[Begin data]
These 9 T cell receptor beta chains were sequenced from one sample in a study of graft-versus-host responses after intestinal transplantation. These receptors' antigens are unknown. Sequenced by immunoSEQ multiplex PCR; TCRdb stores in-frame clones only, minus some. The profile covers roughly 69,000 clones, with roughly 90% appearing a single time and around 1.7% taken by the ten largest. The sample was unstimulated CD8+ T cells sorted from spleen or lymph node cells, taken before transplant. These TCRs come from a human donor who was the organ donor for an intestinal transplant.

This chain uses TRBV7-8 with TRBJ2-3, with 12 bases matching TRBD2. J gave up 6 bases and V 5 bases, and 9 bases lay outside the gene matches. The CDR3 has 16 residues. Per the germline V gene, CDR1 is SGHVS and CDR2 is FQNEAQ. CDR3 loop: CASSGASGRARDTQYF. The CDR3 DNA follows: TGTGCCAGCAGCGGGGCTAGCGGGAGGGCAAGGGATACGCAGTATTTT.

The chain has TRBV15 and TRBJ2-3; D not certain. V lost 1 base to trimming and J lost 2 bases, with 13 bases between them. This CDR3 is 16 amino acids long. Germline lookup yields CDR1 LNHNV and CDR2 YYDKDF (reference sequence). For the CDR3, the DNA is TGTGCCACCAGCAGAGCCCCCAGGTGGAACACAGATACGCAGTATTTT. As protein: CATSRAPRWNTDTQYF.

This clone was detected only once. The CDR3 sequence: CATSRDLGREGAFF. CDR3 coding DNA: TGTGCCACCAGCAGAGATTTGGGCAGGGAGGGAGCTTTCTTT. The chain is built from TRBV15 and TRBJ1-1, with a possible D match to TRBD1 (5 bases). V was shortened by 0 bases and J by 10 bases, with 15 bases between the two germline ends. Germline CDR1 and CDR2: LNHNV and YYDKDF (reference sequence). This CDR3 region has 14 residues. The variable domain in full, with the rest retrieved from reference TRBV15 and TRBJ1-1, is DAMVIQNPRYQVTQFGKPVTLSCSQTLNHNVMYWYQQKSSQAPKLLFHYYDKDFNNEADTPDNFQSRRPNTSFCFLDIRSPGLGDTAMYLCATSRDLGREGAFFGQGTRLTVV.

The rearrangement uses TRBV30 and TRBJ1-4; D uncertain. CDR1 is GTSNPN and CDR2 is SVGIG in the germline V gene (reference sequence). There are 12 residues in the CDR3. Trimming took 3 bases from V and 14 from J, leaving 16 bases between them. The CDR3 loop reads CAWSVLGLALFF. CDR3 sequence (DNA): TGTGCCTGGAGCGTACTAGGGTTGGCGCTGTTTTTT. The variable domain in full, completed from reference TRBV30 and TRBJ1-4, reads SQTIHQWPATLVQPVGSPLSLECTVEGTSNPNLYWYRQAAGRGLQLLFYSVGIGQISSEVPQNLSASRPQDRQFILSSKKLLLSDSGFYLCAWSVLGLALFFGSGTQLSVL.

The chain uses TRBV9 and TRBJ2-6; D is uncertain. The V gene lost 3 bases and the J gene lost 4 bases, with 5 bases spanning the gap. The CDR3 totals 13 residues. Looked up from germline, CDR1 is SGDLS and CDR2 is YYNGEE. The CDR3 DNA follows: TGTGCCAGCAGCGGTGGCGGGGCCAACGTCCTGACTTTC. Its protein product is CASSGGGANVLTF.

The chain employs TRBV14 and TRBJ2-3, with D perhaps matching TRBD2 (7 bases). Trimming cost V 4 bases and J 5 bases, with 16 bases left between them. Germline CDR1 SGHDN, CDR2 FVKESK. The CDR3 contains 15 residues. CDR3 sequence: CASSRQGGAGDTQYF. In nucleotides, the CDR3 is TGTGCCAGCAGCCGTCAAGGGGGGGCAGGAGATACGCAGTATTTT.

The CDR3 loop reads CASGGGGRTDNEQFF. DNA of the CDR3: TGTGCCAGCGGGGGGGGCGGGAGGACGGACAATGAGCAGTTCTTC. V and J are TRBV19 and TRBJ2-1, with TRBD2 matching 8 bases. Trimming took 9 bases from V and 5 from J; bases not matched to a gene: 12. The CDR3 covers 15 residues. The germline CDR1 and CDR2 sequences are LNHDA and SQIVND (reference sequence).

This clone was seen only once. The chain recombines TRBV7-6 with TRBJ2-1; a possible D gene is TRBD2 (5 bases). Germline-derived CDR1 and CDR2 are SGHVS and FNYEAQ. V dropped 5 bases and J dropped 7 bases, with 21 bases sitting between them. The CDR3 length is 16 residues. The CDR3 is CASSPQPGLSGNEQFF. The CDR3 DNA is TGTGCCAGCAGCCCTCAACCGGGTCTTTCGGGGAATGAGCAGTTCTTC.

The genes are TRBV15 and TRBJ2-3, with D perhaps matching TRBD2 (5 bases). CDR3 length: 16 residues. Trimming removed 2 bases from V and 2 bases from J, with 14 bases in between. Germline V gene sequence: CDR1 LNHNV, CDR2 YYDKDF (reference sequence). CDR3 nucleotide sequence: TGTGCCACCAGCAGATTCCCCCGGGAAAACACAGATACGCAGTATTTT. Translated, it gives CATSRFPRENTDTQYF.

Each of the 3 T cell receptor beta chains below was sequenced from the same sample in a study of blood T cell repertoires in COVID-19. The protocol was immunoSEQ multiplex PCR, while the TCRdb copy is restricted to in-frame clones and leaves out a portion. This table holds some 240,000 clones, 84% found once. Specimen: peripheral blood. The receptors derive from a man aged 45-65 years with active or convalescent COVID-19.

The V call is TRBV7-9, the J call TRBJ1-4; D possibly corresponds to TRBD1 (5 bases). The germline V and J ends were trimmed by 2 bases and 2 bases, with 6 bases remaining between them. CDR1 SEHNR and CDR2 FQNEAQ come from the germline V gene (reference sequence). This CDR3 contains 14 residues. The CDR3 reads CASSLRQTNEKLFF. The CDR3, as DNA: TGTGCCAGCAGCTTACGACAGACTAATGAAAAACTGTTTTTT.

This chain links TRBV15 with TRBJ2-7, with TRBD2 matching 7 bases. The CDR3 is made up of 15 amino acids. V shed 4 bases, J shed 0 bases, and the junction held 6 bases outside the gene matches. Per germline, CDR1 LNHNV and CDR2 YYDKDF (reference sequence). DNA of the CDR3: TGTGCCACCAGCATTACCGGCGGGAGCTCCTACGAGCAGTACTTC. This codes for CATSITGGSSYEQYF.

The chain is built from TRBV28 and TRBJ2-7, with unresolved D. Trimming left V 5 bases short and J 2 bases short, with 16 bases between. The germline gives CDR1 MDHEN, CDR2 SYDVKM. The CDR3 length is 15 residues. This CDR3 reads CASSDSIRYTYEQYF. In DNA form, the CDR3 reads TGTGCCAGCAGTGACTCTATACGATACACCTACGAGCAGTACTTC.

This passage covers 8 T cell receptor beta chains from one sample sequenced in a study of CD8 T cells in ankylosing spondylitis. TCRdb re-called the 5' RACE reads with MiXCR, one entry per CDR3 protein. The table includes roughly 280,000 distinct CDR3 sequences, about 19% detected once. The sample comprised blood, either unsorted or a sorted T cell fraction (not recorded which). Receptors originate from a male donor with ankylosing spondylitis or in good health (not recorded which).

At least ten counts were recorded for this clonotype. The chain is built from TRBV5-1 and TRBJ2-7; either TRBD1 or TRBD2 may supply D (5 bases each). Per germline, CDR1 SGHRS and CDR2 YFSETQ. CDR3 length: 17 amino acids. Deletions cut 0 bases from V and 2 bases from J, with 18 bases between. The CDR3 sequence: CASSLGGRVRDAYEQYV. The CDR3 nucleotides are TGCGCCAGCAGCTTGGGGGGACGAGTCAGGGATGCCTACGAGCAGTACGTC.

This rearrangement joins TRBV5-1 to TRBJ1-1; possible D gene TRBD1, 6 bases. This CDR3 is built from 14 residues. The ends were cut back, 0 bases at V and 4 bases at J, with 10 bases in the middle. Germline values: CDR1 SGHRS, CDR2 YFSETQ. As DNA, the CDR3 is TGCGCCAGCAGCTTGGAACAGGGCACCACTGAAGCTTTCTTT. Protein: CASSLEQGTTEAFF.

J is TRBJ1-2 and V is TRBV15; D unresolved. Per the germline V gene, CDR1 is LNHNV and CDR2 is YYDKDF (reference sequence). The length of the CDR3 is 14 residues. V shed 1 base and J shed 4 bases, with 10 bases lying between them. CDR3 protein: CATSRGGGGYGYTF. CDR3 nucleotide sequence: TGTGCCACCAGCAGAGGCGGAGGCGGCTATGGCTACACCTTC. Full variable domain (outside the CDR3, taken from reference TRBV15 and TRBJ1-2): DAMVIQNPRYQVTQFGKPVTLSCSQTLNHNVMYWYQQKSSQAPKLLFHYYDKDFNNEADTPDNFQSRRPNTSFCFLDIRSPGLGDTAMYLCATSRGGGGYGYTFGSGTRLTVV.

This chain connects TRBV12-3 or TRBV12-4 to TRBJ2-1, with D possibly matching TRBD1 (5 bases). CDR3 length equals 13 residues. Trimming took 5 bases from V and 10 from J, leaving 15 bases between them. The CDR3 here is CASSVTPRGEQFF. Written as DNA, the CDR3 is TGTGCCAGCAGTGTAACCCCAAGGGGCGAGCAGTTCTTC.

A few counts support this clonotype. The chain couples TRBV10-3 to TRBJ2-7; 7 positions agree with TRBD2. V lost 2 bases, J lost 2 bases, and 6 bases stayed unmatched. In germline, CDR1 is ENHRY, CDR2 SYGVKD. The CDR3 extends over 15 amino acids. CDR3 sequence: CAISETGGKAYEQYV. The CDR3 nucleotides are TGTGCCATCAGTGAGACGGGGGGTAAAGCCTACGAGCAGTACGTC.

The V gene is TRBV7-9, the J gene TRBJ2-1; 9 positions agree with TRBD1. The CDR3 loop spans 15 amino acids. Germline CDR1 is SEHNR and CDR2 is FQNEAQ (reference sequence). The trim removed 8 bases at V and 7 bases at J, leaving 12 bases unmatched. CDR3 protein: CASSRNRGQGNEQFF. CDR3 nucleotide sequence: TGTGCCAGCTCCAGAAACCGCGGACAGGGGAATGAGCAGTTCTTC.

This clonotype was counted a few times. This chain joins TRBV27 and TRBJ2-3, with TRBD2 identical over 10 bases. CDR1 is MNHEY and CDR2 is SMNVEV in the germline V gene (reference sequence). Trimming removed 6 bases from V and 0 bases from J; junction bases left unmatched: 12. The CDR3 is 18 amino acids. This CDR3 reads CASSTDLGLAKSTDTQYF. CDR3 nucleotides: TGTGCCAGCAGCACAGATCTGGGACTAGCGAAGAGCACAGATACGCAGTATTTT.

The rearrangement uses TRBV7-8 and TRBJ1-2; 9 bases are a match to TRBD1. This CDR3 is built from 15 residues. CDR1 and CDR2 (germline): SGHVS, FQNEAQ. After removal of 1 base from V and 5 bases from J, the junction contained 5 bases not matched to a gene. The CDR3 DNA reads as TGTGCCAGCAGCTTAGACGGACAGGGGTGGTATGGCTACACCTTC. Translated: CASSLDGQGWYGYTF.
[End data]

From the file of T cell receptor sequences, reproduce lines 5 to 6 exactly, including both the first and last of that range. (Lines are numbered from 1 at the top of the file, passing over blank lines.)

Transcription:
The rearrangement uses TRBV30 and TRBJ1-4; D uncertain. CDR1 is GTSNPN and CDR2 is SVGIG in the germline V gene (reference sequence). There are 12 residues in the CDR3. Trimming took 3 bases from V and 14 from J, leaving 16 bases between them. The CDR3 loop reads CAWSVLGLALFF. CDR3 sequence (DNA): TGTGCCTGGAGCGTACTAGGGTTGGCGCTGTTTTTT. The variable domain in full, completed from reference TRBV30 and TRBJ1-4, reads SQTIHQWPATLVQPVGSPLSLECTVEGTSNPNLYWYRQAAGRGLQLLFYSVGIGQISSEVPQNLSASRPQDRQFILSSKKLLLSDSGFYLCAWSVLGLALFFGSGTQLSVL.

The chain uses TRBV9 and TRBJ2-6; D is uncertain. The V gene lost 3 bases and the J gene lost 4 bases, with 5 bases spanning the gap. The CDR3 totals 13 residues. Looked up from germline, CDR1 is SGDLS and CDR2 is YYNGEE. The CDR3 DNA follows: TGTGCCAGCAGCGGTGGCGGGGCCAACGTCCTGACTTTC. Its protein product is CASSGGGANVLTF.